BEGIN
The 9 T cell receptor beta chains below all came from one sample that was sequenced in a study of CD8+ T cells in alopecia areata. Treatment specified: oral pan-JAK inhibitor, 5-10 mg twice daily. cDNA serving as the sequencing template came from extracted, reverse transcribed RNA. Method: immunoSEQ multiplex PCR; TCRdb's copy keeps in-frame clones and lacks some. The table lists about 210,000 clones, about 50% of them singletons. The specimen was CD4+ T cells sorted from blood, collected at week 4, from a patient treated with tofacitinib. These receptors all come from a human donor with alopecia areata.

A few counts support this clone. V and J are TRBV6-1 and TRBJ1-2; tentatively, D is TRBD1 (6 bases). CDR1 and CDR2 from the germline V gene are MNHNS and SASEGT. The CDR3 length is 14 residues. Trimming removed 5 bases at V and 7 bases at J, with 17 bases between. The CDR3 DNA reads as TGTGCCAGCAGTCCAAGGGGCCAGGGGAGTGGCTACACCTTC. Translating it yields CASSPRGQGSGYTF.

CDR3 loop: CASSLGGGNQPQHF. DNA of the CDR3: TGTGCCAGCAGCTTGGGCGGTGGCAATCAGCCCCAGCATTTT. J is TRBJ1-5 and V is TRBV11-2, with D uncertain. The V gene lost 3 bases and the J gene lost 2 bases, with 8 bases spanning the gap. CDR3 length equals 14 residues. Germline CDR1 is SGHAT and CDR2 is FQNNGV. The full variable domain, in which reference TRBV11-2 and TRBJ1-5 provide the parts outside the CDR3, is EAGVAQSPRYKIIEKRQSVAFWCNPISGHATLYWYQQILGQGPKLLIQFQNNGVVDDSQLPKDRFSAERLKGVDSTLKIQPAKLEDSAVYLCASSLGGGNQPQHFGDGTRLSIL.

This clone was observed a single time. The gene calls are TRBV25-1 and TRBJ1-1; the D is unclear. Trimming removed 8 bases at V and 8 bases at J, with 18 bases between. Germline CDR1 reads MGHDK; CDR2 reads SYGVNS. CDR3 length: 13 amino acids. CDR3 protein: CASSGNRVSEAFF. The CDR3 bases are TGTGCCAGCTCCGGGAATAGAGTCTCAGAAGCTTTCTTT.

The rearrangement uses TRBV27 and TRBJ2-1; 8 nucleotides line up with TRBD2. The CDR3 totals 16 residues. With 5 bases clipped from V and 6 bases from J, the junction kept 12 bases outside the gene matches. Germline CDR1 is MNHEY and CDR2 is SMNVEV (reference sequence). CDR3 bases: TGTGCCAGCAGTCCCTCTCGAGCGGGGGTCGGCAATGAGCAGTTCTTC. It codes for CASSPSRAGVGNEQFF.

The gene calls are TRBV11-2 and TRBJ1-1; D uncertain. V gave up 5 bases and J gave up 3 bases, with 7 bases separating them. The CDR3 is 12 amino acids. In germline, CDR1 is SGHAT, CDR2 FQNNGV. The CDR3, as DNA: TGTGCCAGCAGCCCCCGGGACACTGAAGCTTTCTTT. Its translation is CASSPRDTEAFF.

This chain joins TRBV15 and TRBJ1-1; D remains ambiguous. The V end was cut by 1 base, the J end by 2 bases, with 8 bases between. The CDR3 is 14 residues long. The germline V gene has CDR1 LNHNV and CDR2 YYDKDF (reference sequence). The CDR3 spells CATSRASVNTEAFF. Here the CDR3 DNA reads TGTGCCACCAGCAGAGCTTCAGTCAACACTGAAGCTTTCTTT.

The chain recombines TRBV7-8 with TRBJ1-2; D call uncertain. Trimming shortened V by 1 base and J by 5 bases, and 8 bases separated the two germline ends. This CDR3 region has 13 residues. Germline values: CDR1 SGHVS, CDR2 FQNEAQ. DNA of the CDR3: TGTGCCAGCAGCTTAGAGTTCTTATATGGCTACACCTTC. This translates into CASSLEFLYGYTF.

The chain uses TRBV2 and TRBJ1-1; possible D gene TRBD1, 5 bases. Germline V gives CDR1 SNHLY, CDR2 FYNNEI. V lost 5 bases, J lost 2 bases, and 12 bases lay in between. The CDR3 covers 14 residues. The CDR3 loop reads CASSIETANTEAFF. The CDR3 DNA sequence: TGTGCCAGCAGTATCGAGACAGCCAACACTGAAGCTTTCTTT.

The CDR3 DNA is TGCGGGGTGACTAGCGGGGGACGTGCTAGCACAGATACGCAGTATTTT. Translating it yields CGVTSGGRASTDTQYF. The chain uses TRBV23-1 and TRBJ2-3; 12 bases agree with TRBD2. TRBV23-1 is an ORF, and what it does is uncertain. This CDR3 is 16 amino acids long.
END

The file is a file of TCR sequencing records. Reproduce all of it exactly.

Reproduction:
The 9 T cell receptor beta chains below all came from one sample that was sequenced in a study of CD8+ T cells in alopecia areata. Treatment specified: oral pan-JAK inhibitor, 5-10 mg twice daily. cDNA serving as the sequencing template came from extracted, reverse transcribed RNA. Method: immunoSEQ multiplex PCR; TCRdb's copy keeps in-frame clones and lacks some. The table lists about 210,000 clones, about 50% of them singletons. The specimen was CD4+ T cells sorted from blood, collected at week 4, from a patient treated with tofacitinib. These receptors all come from a human donor with alopecia areata.

A few counts support this clone. V and J are TRBV6-1 and TRBJ1-2; tentatively, D is TRBD1 (6 bases). CDR1 and CDR2 from the germline V gene are MNHNS and SASEGT. The CDR3 length is 14 residues. Trimming removed 5 bases at V and 7 bases at J, with 17 bases between. The CDR3 DNA reads as TGTGCCAGCAGTCCAAGGGGCCAGGGGAGTGGCTACACCTTC. Translating it yields CASSPRGQGSGYTF.

CDR3 loop: CASSLGGGNQPQHF. DNA of the CDR3: TGTGCCAGCAGCTTGGGCGGTGGCAATCAGCCCCAGCATTTT. J is TRBJ1-5 and V is TRBV11-2, with D uncertain. The V gene lost 3 bases and the J gene lost 2 bases, with 8 bases spanning the gap. CDR3 length equals 14 residues. Germline CDR1 is SGHAT and CDR2 is FQNNGV. The full variable domain, in which reference TRBV11-2 and TRBJ1-5 provide the parts outside the CDR3, is EAGVAQSPRYKIIEKRQSVAFWCNPISGHATLYWYQQILGQGPKLLIQFQNNGVVDDSQLPKDRFSAERLKGVDSTLKIQPAKLEDSAVYLCASSLGGGNQPQHFGDGTRLSIL.

This clone was observed a single time. The gene calls are TRBV25-1 and TRBJ1-1; the D is unclear. Trimming removed 8 bases at V and 8 bases at J, with 18 bases between. Germline CDR1 reads MGHDK; CDR2 reads SYGVNS. CDR3 length: 13 amino acids. CDR3 protein: CASSGNRVSEAFF. The CDR3 bases are TGTGCCAGCTCCGGGAATAGAGTCTCAGAAGCTTTCTTT.

The rearrangement uses TRBV27 and TRBJ2-1; 8 nucleotides line up with TRBD2. The CDR3 totals 16 residues. With 5 bases clipped from V and 6 bases from J, the junction kept 12 bases outside the gene matches. Germline CDR1 is MNHEY and CDR2 is SMNVEV (reference sequence). CDR3 bases: TGTGCCAGCAGTCCCTCTCGAGCGGGGGTCGGCAATGAGCAGTTCTTC. It codes for CASSPSRAGVGNEQFF.

The gene calls are TRBV11-2 and TRBJ1-1; D uncertain. V gave up 5 bases and J gave up 3 bases, with 7 bases separating them. The CDR3 is 12 amino acids. In germline, CDR1 is SGHAT, CDR2 FQNNGV. The CDR3, as DNA: TGTGCCAGCAGCCCCCGGGACACTGAAGCTTTCTTT. Its translation is CASSPRDTEAFF.

This chain joins TRBV15 and TRBJ1-1; D remains ambiguous. The V end was cut by 1 base, the J end by 2 bases, with 8 bases between. The CDR3 is 14 residues long. The germline V gene has CDR1 LNHNV and CDR2 YYDKDF (reference sequence). The CDR3 spells CATSRASVNTEAFF. Here the CDR3 DNA reads TGTGCCACCAGCAGAGCTTCAGTCAACACTGAAGCTTTCTTT.

The chain recombines TRBV7-8 with TRBJ1-2; D call uncertain. Trimming shortened V by 1 base and J by 5 bases, and 8 bases separated the two germline ends. This CDR3 region has 13 residues. Germline values: CDR1 SGHVS, CDR2 FQNEAQ. DNA of the CDR3: TGTGCCAGCAGCTTAGAGTTCTTATATGGCTACACCTTC. This translates into CASSLEFLYGYTF.

The chain uses TRBV2 and TRBJ1-1; possible D gene TRBD1, 5 bases. Germline V gives CDR1 SNHLY, CDR2 FYNNEI. V lost 5 bases, J lost 2 bases, and 12 bases lay in between. The CDR3 covers 14 residues. The CDR3 loop reads CASSIETANTEAFF. The CDR3 DNA sequence: TGTGCCAGCAGTATCGAGACAGCCAACACTGAAGCTTTCTTT.

The CDR3 DNA is TGCGGGGTGACTAGCGGGGGACGTGCTAGCACAGATACGCAGTATTTT. Translating it yields CGVTSGGRASTDTQYF. The chain uses TRBV23-1 and TRBJ2-3; 12 bases agree with TRBD2. TRBV23-1 is an ORF, and what it does is uncertain. This CDR3 is 16 amino acids long.